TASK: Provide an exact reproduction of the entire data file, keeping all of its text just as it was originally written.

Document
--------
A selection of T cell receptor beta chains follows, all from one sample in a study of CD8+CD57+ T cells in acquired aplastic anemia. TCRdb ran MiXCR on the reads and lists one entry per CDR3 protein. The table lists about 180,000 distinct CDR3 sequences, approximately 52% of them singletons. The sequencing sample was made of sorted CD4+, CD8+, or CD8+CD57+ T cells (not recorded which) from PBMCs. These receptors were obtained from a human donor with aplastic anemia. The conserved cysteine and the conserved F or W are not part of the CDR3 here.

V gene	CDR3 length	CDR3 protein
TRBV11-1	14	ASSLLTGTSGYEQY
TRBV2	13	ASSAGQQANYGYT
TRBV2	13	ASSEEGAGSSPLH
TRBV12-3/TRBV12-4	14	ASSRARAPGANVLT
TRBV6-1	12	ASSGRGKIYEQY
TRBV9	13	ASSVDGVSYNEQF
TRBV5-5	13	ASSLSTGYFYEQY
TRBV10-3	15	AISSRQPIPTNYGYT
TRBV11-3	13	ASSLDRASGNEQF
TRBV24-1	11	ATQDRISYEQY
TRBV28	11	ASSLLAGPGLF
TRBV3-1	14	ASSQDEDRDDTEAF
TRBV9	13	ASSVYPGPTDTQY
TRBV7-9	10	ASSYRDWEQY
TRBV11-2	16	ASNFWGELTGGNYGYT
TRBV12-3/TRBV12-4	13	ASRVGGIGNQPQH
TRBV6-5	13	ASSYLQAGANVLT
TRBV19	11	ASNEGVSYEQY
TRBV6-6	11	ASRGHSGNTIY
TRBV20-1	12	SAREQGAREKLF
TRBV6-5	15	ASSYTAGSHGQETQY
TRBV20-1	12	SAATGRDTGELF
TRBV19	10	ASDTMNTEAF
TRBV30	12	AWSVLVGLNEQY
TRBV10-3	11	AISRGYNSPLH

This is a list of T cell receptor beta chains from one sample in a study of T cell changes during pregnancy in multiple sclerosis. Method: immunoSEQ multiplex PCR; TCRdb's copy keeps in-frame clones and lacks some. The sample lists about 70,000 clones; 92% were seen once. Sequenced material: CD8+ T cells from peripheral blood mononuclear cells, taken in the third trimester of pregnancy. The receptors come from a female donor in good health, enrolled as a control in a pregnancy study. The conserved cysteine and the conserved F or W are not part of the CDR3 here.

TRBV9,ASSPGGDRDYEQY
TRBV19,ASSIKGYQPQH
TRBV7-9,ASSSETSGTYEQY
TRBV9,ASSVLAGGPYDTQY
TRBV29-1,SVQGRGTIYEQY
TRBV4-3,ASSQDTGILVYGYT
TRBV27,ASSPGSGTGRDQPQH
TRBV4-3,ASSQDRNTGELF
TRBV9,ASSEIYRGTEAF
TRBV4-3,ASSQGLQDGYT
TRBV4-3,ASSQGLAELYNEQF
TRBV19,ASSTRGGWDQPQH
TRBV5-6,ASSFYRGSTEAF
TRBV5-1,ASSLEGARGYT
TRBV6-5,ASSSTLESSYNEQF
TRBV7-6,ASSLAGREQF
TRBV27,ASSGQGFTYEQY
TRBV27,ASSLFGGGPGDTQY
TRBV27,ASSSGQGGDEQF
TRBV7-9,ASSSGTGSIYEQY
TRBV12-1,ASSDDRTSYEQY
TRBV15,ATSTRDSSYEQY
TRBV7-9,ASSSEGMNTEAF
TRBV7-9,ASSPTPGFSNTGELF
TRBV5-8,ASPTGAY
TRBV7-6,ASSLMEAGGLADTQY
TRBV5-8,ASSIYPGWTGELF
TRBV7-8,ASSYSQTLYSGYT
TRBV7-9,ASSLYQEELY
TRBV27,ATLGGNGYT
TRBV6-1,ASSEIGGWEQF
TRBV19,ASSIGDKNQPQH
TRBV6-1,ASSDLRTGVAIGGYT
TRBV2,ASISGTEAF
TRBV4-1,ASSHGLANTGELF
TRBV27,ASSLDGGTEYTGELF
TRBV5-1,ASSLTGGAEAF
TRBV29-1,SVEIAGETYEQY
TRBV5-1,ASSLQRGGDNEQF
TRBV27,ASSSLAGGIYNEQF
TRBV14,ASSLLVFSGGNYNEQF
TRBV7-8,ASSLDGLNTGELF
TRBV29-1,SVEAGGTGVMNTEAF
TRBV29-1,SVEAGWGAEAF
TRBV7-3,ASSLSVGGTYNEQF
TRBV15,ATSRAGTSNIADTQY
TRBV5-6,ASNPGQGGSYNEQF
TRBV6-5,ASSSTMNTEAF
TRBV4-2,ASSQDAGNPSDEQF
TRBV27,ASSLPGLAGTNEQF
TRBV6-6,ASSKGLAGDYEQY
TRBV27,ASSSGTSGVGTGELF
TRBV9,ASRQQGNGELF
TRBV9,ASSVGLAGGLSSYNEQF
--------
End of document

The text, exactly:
A selection of T cell receptor beta chains follows, all from one sample in a study of CD8+CD57+ T cells in acquired aplastic anemia. TCRdb ran MiXCR on the reads and lists one entry per CDR3 protein. The table lists about 180,000 distinct CDR3 sequences, approximately 52% of them singletons. The sequencing sample was made of sorted CD4+, CD8+, or CD8+CD57+ T cells (not recorded which) from PBMCs. These receptors were obtained from a human donor with aplastic anemia. The conserved cysteine and the conserved F or W are not part of the CDR3 here.

V gene	CDR3 length	CDR3 protein
TRBV11-1	14	ASSLLTGTSGYEQY
TRBV2	13	ASSAGQQANYGYT
TRBV2	13	ASSEEGAGSSPLH
TRBV12-3/TRBV12-4	14	ASSRARAPGANVLT
TRBV6-1	12	ASSGRGKIYEQY
TRBV9	13	ASSVDGVSYNEQF
TRBV5-5	13	ASSLSTGYFYEQY
TRBV10-3	15	AISSRQPIPTNYGYT
TRBV11-3	13	ASSLDRASGNEQF
TRBV24-1	11	ATQDRISYEQY
TRBV28	11	ASSLLAGPGLF
TRBV3-1	14	ASSQDEDRDDTEAF
TRBV9	13	ASSVYPGPTDTQY
TRBV7-9	10	ASSYRDWEQY
TRBV11-2	16	ASNFWGELTGGNYGYT
TRBV12-3/TRBV12-4	13	ASRVGGIGNQPQH
TRBV6-5	13	ASSYLQAGANVLT
TRBV19	11	ASNEGVSYEQY
TRBV6-6	11	ASRGHSGNTIY
TRBV20-1	12	SAREQGAREKLF
TRBV6-5	15	ASSYTAGSHGQETQY
TRBV20-1	12	SAATGRDTGELF
TRBV19	10	ASDTMNTEAF
TRBV30	12	AWSVLVGLNEQY
TRBV10-3	11	AISRGYNSPLH

This is a list of T cell receptor beta chains from one sample in a study of T cell changes during pregnancy in multiple sclerosis. Method: immunoSEQ multiplex PCR; TCRdb's copy keeps in-frame clones and lacks some. The sample lists about 70,000 clones; 92% were seen once. Sequenced material: CD8+ T cells from peripheral blood mononuclear cells, taken in the third trimester of pregnancy. The receptors come from a female donor in good health, enrolled as a control in a pregnancy study. The conserved cysteine and the conserved F or W are not part of the CDR3 here.

TRBV9,ASSPGGDRDYEQY
TRBV19,ASSIKGYQPQH
TRBV7-9,ASSSETSGTYEQY
TRBV9,ASSVLAGGPYDTQY
TRBV29-1,SVQGRGTIYEQY
TRBV4-3,ASSQDTGILVYGYT
TRBV27,ASSPGSGTGRDQPQH
TRBV4-3,ASSQDRNTGELF
TRBV9,ASSEIYRGTEAF
TRBV4-3,ASSQGLQDGYT
TRBV4-3,ASSQGLAELYNEQF
TRBV19,ASSTRGGWDQPQH
TRBV5-6,ASSFYRGSTEAF
TRBV5-1,ASSLEGARGYT
TRBV6-5,ASSSTLESSYNEQF
TRBV7-6,ASSLAGREQF
TRBV27,ASSGQGFTYEQY
TRBV27,ASSLFGGGPGDTQY
TRBV27,ASSSGQGGDEQF
TRBV7-9,ASSSGTGSIYEQY
TRBV12-1,ASSDDRTSYEQY
TRBV15,ATSTRDSSYEQY
TRBV7-9,ASSSEGMNTEAF
TRBV7-9,ASSPTPGFSNTGELF
TRBV5-8,ASPTGAY
TRBV7-6,ASSLMEAGGLADTQY
TRBV5-8,ASSIYPGWTGELF
TRBV7-8,ASSYSQTLYSGYT
TRBV7-9,ASSLYQEELY
TRBV27,ATLGGNGYT
TRBV6-1,ASSEIGGWEQF
TRBV19,ASSIGDKNQPQH
TRBV6-1,ASSDLRTGVAIGGYT
TRBV2,ASISGTEAF
TRBV4-1,ASSHGLANTGELF
TRBV27,ASSLDGGTEYTGELF
TRBV5-1,ASSLTGGAEAF
TRBV29-1,SVEIAGETYEQY
TRBV5-1,ASSLQRGGDNEQF
TRBV27,ASSSLAGGIYNEQF
TRBV14,ASSLLVFSGGNYNEQF
TRBV7-8,ASSLDGLNTGELF
TRBV29-1,SVEAGGTGVMNTEAF
TRBV29-1,SVEAGWGAEAF
TRBV7-3,ASSLSVGGTYNEQF
TRBV15,ATSRAGTSNIADTQY
TRBV5-6,ASNPGQGGSYNEQF
TRBV6-5,ASSSTMNTEAF
TRBV4-2,ASSQDAGNPSDEQF
TRBV27,ASSLPGLAGTNEQF
TRBV6-6,ASSKGLAGDYEQY
TRBV27,ASSSGTSGVGTGELF
TRBV9,ASRQQGNGELF
TRBV9,ASSVGLAGGLSSYNEQF